A Bafta-award winning filmmaker is creating a new documentary on how the 1970s oil boom transformed the fate of a small village in the Highlands.
“The Rigs of Nigg” from Don Coutts, being filmed for BBC Scotland, will look at the economic surge, and problems, as thousands of workers flocked northward to reap the benefits of newly-discovered North Sea oil.
Mr Coutts, who lived around the Cromarty Firth for 25 years, hopes it will showcase a “secret history”, unknown to many Scots, highlighting “rural and highland stories that are rarely heard”.
The hour-long film on Highland Fabrication (Hi-Fab) will go into how the once unemployment-plagued area became a hotbed for high wages, and the race to create structures, previously thought impossible, to exploit the newly found Forties field in the North Sea.
Tensions between residents, workers and oil giant BP will be included, as well as how, in order to solve the housing crisis, a pair of cruise liners were drafted in to house workers.
At the heart of it is the story of the engineering marvel, the creation of Highland One and Highland Two – the jackets for two of the Forties field platforms, said to be roughly three-times the size of the Tower Bridge in London.
Mr Coutts said: “It just injected life into it. A lot of the Highlanders who got a job there couldn’t believe their luck. It was £45 a week – they were on £12 a week most of them. There was just an injection of cash; people could have holidays, buy a house. It just changed everything.”
He recalled a recent conversation with former broadcaster and “Voice of the Highlands”, Iain MacDonald.
“I was talking to him the other day and he said when Highland 1 and Highland 2, which were the first two that were the first to come out, it was just awe-inspiring”, Mr Coutts said.
“It was like the Apollo launch. Nobody had ever seen anything like it.”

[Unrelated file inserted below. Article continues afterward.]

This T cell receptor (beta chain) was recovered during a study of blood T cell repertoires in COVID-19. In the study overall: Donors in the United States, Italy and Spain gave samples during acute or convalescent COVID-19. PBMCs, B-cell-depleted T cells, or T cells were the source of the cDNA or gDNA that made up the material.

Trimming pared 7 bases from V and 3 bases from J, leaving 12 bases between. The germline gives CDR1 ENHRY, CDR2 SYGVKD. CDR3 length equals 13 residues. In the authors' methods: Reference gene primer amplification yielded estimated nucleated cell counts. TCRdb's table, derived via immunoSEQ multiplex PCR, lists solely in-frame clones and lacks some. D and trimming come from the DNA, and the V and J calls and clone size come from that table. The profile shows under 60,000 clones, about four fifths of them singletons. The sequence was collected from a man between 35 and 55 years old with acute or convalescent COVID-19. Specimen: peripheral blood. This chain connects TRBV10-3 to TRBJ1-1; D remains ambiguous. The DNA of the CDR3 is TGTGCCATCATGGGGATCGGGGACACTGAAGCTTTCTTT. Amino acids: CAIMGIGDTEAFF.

Mr Coutts and his TV production company Scotch! are now seeking “characters” and stories to feature in the documentary about the Highlands oil boom.
Covid-secure filming is taking place in February, with the film being submitted to the BBC in April, to be broadcast at a later date.
One person who has already spoken with them is SNP Dingwall councillor Margaret Paterson, who recalled how a pair of workers with nowhere to go had ended up staying in she and her husband’s spare room for two years, rather than the two days original planned.
Such situations were typical while waiting for housing estates to be built, and the aforementioned cruise liners were drafted in, meanwhile the pub just 40 yards away “didn’t get a brush for the floors, they used a shovel”.
“There just wasn’t the accommodation (for thousands of people). It was probably one of the first times people came into the highlands to work”, Mr Coutts said.
The film will also touch on how the region has been linked to oil and gas in years since, and recent claims of it becoming an oil rig “graveyard”.
Mr Coutts urged anyone with stories of Nigg or Hi-Fab between the early 70s and the early 80s to get in contact via email: firstname.lastname@example.org
He added: “It’s kind of a cross-section of Highland life and it is a fascinating time. Obviously we’re looking to meet people who have got the stories.
“It would be great if they felt they wanted to share their stories. Quite a few people are taking it quite seriously because they feel they want the story to be told truthfully, which is great.”